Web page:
Nancy Richards will be Interviewing Philani Dladla about his BIG ISSUE. Philani Dladla used to read books and review them to survive. Now he’s written one and is telling his story to help others. We invite you to come and hear the story of a young man who found a passion for reading, overcome a drug addiction, and is now known as the Pavement Bookworm. Tickets: R160 on Webticket (http://goo.gl/nfzD6O) Enquiries: firstname.lastname@example.org Author: Chantelle Heath from HIPPO Communications. Images: For high res version/s of One image/s please contact HIPPO Communications. The Big Issue Breakfast - Pavement Bookworm CLICK HERE to submit your press release to MyPR.co.za. Have a look at the online visibility from 01/15/2016 to today for The Big Issue Breakfast - Pavement Bookworm: Google Search Results Bing Search Results Yahoo Search Results DuckDuckGo Search Results Twitter Mentions . . .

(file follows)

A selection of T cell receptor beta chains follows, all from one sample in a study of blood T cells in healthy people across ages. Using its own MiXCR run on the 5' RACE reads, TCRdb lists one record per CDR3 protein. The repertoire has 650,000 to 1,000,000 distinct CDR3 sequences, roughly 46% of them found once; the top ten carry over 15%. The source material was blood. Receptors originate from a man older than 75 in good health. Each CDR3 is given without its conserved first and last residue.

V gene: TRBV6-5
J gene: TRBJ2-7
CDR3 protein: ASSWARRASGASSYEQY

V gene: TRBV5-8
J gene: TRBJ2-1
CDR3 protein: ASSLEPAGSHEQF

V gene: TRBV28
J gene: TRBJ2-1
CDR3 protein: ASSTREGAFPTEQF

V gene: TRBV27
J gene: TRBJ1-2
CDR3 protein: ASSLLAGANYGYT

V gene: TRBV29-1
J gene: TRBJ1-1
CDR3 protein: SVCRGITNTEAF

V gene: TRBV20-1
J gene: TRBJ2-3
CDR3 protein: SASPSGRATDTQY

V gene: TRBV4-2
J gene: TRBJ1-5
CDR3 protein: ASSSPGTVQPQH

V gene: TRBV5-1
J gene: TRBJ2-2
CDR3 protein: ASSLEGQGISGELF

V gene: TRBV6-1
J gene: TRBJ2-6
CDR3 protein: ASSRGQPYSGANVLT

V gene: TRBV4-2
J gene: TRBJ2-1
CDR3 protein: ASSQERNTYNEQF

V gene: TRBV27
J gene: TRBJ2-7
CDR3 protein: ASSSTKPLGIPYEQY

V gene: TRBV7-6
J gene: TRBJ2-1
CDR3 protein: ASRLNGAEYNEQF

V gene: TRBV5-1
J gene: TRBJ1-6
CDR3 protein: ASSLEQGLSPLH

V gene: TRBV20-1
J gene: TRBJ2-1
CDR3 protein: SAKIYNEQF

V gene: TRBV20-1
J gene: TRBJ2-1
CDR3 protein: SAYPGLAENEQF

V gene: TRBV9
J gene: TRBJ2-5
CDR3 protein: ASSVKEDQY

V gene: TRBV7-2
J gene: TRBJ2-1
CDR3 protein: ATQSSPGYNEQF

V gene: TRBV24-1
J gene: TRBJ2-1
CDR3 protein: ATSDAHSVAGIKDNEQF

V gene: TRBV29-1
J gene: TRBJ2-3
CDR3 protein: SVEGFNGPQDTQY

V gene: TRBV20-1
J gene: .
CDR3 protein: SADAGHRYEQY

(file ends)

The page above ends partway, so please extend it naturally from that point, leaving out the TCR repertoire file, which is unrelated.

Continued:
Hillcrest-based private investigation agency Rick Crouch & Associates has been retained by the family of the late Villa Maria Primary School principal Nokuthula Magwanyana to assist and supplement the police investigation of their family members brutal murder. Nokuthula Magwanyana was found hacked to death in her car on the Table Mountain Road on August 26, 2015 at approximately 15h00. Three suspects, Thamsanqa Ngcobo (30), Nkosiphindile Zuma (19) and Mduduzi Mkhize (22) were previously arrested but charges were dropped for lack of evidence. Thamsanqa Ngcobo, is still facing a single count of theft of Magwanyana’s cellphone. "The fact that the family has hired us should in no way be Interpreted as the family being dissatisfied with the official police investigation, in fact it is quite the opposite, they are happy with how the investigation is proceeding, but they are also aware that the police are strained for resources. We are simply here to supplement their investigation and any evidence we uncover will be turned over to the investigating officer" said private investigator Rick Crouch. "This was not a robbery, it was a contract killing. The killers were hired by a third party to commit this horrendous crime in order to get Nokuthula Magwanyana out of the way. There are people out there who know what happened, and we are offering a reward for any information that results in the arrest and conviction of the perpetrators. Think about if this was a member of your family, would you not want someone to come forward with information? This is a busy road, especially so at the time of the murder, someone must have witnessed something. If anyone witnessed the incident on August 26, 2015, knows what the motive was behind the hit, or has information as to the identity of the killers or the person who hired them please contact me in confidence." added Crouch Anyone with information is urged to contact private investigator Rick Crouch at 076 449-5263 or . . .